‘Vàrzea’ football began when 18th century settlers arrived in Brazil. Over time they chalked out rough dirt pitches by the riverside, and congregated to play football. Várzea translates to ‘by the rivers edge’ and is used as a term to describe something which is broken or ‘not quite right’.
In 2017 I travelled around Brazil for eight months with the intention of experiencing the undisputed home of football; a journey to discover the underbelly of ‘real’ football or ‘the true art of football’.
I experienced some of the most overlooked neighbourhoods and discovered it’s not just a game but a social ritual, an escape – a way of life which brings communities together.
The photographs portray the social structures which nurture the continuation of the Várzea in a contemporary context.
Várzea was printed in a 5 colour off-set lithographic technique, on 170 gsm Fedrigoni paper, in Belgium. Each photograph was hand-printed in a London darkroom, by Daren Catlin.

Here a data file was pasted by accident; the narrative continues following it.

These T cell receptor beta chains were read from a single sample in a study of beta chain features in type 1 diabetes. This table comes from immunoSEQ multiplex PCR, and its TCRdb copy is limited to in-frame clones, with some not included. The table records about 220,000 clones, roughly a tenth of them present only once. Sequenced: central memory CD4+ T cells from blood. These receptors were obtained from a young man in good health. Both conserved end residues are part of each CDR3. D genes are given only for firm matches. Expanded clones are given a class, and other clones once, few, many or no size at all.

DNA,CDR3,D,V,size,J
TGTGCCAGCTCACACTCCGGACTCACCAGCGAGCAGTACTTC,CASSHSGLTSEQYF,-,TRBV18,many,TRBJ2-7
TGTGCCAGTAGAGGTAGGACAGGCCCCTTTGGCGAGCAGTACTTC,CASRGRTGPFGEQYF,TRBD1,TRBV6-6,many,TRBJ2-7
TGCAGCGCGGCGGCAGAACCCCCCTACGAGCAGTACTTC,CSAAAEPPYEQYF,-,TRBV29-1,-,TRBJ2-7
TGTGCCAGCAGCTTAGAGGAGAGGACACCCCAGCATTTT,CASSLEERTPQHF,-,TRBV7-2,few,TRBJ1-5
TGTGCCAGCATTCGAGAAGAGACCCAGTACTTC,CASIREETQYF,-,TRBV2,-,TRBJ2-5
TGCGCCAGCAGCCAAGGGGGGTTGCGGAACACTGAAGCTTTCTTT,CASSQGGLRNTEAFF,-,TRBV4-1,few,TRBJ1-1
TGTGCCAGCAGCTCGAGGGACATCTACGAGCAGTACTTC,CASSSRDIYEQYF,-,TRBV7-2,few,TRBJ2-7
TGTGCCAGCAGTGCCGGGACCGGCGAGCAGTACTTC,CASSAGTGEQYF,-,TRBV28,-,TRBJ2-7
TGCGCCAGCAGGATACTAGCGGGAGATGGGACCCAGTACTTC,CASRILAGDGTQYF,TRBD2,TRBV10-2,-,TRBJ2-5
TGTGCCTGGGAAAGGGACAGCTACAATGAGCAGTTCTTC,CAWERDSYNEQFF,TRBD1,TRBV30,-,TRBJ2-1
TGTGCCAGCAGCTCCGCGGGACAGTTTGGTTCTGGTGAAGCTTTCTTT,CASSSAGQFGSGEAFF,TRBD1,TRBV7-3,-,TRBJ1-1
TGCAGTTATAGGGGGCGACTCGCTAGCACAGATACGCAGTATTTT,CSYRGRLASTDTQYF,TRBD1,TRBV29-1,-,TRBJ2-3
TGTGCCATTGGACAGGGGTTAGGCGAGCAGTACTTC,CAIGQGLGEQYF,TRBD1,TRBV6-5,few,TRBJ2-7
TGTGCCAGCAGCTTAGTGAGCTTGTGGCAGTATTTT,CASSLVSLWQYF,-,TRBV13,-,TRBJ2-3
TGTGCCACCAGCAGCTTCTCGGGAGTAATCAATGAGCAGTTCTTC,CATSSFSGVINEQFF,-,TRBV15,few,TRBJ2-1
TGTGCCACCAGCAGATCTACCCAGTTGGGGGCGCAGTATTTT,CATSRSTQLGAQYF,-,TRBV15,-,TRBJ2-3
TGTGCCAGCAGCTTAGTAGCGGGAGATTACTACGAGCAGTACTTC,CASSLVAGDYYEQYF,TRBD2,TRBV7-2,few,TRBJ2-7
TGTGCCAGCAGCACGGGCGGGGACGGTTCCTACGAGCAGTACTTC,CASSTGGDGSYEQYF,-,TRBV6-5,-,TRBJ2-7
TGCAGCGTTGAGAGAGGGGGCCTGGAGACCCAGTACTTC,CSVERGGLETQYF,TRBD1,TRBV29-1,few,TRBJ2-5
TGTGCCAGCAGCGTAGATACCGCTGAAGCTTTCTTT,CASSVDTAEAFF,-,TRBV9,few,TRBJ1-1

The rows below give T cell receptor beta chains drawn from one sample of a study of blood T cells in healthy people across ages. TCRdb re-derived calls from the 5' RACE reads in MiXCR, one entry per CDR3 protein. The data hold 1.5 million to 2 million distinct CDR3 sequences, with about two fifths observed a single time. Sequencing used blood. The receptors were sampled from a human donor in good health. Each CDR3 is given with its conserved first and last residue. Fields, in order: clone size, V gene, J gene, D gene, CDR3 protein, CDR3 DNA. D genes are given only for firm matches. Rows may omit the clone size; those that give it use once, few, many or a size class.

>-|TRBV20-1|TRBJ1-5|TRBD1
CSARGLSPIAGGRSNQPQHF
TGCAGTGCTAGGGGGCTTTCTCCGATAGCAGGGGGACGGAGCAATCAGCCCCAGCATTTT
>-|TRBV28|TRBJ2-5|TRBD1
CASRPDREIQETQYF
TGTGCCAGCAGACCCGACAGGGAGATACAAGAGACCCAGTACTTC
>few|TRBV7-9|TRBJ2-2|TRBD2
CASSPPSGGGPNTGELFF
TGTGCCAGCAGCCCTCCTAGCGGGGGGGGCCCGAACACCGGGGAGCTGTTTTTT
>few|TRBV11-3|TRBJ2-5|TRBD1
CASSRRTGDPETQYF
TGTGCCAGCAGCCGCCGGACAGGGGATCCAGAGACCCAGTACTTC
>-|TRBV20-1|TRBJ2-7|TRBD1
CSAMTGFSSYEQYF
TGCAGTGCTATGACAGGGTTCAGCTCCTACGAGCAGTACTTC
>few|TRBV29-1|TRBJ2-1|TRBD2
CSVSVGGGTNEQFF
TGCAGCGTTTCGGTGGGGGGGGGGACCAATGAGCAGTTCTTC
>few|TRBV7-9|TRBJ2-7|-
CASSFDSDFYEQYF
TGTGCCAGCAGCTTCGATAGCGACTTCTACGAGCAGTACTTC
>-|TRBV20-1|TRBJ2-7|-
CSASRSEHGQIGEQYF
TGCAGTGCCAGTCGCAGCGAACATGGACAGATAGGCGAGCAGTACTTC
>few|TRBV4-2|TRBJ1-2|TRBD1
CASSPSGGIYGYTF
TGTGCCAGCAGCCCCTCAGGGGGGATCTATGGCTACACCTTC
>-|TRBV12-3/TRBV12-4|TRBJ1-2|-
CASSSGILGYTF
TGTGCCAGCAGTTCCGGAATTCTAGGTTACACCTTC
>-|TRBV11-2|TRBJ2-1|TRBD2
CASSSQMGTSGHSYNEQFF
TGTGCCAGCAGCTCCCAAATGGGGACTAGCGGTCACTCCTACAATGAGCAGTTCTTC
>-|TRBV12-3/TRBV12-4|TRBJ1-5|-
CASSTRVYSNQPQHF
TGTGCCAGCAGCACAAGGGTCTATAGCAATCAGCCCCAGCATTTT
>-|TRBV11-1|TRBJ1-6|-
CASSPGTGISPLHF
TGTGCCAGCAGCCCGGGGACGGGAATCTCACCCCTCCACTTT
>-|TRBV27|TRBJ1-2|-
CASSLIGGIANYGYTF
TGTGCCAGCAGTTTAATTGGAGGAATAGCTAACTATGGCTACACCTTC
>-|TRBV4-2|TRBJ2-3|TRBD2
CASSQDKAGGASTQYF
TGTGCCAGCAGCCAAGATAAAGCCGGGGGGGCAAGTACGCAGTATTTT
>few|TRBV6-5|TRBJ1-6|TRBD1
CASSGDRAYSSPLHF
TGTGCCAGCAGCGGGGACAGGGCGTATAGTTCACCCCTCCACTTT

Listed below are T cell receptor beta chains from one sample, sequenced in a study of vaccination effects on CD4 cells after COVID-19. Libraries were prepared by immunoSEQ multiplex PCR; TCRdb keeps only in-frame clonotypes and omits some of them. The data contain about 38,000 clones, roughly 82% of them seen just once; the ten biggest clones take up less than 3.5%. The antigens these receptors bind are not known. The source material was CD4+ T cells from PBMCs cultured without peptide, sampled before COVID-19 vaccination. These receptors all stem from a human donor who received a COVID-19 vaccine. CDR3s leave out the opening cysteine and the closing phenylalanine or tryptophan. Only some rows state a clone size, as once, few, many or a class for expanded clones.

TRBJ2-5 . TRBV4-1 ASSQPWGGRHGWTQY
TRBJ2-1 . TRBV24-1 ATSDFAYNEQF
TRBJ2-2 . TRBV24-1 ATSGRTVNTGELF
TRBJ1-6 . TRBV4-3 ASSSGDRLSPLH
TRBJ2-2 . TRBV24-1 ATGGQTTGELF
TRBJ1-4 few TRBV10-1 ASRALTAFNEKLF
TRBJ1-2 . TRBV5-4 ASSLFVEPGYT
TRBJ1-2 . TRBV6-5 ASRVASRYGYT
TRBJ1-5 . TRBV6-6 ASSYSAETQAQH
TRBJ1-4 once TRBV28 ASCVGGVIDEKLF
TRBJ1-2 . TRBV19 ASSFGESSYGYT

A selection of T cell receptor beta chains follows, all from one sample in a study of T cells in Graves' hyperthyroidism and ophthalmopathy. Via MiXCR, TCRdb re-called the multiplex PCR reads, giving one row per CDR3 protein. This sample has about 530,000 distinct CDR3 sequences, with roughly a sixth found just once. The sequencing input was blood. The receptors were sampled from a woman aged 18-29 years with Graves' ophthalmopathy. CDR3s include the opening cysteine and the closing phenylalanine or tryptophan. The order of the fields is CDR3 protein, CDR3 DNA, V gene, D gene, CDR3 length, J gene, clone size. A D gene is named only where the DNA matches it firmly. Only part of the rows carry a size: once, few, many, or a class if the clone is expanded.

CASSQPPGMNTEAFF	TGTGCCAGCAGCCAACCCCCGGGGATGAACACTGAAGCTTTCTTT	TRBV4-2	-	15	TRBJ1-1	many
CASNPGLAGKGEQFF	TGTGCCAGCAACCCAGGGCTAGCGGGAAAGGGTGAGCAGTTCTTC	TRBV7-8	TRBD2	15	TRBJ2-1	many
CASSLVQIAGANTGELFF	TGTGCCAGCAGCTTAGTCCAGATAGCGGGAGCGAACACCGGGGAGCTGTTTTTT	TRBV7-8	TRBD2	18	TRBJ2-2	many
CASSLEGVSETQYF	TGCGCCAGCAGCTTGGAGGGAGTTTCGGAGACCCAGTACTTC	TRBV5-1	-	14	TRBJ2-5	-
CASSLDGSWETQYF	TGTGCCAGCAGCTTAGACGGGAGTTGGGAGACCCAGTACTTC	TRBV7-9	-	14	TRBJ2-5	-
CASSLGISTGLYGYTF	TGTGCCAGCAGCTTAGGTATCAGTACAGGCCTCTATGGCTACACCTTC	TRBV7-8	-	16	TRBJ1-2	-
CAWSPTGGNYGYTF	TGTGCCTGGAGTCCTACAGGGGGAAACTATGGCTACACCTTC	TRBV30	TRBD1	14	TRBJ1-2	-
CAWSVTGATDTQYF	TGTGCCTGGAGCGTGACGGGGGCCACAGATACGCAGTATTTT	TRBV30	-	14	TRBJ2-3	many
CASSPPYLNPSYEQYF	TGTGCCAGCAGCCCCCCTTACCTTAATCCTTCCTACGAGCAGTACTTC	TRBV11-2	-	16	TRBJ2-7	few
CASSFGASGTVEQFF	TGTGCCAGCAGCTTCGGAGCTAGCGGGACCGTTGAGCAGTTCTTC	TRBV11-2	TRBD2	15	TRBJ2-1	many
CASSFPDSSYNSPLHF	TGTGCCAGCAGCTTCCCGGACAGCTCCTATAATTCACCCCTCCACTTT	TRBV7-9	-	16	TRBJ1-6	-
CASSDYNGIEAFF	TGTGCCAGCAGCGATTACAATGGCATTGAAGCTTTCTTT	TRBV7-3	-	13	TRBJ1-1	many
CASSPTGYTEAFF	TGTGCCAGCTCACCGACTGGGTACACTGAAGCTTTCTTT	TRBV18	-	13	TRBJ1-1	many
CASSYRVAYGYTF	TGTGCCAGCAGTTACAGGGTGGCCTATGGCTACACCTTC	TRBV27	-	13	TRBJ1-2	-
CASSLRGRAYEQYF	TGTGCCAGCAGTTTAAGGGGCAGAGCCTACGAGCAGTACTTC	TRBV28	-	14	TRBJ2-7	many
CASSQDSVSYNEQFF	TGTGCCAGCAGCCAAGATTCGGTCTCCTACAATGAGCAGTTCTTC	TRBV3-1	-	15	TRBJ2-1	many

The typography of the cover’s title, and title of each chapter, was hand-painted by a Brazilian artist/tattooist.
Fabi Caruso studied old, traditional Brazilian text to create an authentic style.
All of the texts were contributed by Brazilians: football players, academics and enthusiasts who I met by chance and am still in touch with.
I’m eternally grateful to them for providing a refreshingly honest accounts of Várzea’s nuanced history.
Most of the people I met play Vàrzea football themselves as did many of their fathers and grandfathers.